11. Being Bullied Is Just Worth Accepting - Stardust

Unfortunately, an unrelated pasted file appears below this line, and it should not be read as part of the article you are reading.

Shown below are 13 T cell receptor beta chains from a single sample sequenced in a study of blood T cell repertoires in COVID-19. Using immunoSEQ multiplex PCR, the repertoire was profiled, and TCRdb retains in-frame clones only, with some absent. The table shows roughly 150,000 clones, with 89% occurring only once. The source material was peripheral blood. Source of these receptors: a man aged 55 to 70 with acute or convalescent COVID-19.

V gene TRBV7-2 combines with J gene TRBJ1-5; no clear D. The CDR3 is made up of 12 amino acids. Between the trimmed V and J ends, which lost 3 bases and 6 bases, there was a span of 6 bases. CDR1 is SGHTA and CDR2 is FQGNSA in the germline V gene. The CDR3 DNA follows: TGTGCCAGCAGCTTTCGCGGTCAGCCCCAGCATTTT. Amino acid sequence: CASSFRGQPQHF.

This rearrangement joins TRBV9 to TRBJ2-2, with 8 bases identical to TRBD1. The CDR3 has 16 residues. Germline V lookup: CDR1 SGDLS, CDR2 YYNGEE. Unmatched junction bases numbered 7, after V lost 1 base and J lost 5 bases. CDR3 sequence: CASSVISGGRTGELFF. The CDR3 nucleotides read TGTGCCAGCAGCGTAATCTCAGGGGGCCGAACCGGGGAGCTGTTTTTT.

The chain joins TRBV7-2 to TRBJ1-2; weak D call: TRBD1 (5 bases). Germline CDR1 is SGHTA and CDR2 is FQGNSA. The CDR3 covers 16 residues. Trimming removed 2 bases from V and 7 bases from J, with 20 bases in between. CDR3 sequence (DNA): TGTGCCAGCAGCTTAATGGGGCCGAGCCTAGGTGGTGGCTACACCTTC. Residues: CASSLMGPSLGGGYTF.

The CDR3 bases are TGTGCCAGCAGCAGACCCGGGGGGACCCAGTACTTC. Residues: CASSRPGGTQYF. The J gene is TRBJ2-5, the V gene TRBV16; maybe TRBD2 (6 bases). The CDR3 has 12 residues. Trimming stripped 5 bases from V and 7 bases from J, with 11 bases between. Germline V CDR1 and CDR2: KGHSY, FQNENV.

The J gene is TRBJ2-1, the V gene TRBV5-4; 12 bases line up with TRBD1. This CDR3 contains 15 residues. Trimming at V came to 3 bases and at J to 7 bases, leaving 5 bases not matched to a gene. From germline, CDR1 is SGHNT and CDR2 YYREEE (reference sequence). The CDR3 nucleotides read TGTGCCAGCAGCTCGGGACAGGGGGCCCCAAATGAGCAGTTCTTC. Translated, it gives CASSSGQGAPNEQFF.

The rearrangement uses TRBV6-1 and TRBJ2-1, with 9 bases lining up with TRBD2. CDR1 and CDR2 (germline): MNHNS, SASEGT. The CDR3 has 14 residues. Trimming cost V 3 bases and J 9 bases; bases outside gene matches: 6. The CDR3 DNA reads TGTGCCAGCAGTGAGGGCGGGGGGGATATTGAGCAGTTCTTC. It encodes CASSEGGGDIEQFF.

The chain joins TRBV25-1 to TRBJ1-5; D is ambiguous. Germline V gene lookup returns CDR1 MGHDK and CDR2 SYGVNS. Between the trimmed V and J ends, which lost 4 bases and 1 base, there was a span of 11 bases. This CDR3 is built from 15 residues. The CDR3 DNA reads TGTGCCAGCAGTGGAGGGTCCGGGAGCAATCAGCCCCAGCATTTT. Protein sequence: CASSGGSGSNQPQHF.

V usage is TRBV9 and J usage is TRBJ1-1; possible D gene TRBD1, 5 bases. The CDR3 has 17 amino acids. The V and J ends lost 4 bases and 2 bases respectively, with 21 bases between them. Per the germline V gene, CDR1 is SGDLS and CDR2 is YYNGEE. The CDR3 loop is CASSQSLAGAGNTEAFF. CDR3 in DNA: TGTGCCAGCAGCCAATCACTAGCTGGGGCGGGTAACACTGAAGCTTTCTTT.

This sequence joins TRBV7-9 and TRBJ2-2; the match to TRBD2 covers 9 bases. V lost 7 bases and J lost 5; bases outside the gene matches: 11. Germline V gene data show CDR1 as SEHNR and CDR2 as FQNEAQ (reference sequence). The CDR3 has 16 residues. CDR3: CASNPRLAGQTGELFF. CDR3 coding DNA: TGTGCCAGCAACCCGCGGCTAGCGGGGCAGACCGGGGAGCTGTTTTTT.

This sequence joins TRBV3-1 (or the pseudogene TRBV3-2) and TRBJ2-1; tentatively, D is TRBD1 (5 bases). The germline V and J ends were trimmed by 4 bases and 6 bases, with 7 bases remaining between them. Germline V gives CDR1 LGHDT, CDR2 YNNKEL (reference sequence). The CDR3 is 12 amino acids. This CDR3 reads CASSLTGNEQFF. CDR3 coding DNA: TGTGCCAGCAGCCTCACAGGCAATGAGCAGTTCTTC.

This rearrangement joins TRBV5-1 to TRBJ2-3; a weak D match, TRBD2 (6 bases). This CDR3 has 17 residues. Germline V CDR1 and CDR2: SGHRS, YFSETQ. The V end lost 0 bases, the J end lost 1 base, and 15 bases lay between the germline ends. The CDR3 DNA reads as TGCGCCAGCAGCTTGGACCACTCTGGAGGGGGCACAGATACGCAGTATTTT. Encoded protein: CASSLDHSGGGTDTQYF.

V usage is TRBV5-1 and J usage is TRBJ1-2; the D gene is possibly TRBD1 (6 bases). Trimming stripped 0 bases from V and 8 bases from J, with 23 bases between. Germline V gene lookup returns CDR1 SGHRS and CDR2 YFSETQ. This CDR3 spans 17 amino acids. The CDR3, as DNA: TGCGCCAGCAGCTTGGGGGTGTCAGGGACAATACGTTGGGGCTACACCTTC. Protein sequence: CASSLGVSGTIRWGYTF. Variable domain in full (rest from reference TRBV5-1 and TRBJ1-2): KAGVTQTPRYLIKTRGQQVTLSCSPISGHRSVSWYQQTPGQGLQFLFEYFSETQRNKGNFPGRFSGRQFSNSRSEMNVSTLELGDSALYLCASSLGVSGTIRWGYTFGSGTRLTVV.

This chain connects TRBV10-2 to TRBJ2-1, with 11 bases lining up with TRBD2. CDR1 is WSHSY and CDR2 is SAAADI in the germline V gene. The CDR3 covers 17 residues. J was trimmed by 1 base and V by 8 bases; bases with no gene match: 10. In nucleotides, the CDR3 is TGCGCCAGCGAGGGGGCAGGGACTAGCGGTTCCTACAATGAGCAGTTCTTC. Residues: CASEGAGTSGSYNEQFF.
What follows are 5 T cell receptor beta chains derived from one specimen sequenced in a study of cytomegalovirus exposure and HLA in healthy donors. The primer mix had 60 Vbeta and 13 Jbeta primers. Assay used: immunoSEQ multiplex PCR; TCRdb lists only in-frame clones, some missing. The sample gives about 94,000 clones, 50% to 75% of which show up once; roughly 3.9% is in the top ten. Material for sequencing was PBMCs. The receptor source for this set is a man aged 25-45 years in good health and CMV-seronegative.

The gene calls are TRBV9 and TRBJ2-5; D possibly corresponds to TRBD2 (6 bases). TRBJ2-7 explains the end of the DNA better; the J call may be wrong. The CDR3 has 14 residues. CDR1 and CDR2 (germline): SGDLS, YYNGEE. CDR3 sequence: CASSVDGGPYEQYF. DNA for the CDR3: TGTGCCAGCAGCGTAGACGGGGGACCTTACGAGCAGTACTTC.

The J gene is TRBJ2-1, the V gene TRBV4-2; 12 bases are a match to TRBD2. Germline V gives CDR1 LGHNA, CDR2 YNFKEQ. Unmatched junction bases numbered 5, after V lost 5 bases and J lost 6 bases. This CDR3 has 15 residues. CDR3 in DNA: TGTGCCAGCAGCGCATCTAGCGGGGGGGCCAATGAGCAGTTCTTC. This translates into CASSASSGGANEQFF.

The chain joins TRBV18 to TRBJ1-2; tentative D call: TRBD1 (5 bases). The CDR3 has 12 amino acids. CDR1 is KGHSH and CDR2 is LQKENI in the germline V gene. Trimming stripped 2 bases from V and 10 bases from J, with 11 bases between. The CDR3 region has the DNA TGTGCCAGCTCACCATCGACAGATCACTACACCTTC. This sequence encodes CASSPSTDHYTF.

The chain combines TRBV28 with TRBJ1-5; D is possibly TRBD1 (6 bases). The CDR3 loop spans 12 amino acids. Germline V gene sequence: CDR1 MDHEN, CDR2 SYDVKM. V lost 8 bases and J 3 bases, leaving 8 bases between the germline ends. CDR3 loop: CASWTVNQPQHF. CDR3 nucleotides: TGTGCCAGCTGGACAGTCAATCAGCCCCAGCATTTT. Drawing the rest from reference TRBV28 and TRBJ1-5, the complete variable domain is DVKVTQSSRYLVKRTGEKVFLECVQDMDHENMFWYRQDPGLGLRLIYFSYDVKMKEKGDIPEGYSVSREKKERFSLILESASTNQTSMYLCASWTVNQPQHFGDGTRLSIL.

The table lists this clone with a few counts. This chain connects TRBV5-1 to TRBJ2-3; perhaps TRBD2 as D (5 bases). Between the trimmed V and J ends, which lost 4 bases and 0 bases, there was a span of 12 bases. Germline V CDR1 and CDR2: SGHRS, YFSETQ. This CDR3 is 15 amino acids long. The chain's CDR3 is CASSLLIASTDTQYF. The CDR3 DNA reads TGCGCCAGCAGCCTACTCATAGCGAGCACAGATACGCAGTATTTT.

Props have to go to Matthew Vaughn for turning his reputation into one of the best in genre filmmaking, because on the basis of his break into comic book movies hes completely incapable of holding a film together. I've never read the Neil Gaiman comic upon which the film is based, but the final big screen product was a mixture of unaccomplished special effects shots, fantasy movie clichés and a tone that jarringly fluctuated from humour to attempted epic every five minutes. Yeah, I didn't like the film. Most people were a lot more forgiving, but all my goodwill was gone long before Tristan enters the imbalanced world. Unaddressed bullying in movies has been something thats irked me for a while - sure you could chalk up Freds treatment of Barney in The Flintstones as laddish behaviour, but with no basis in the original cartoon and an overall mean tone to it what else can you call it - but Stardust not only shows it, but condones it. Tristan, like every other fop in cinema, bends over backwards for the pretty on the outside, ugly on the inside girl. But different from the herd here we go a step further and see him flat out bullied by her actual boyfriend. We not only see him get his ass kicked at the beginning, but when one morning he turns up with bruises from a completely different beating, his father chuckles and chalks it up to Humphrey. I usually try and find a creative way to work round swearing, but what the f**k? Not even in this Americanised England (odd given how Stardust was a British production) can it be believable to have a father laugh at his child being bullied. And yet thats exactly what we get.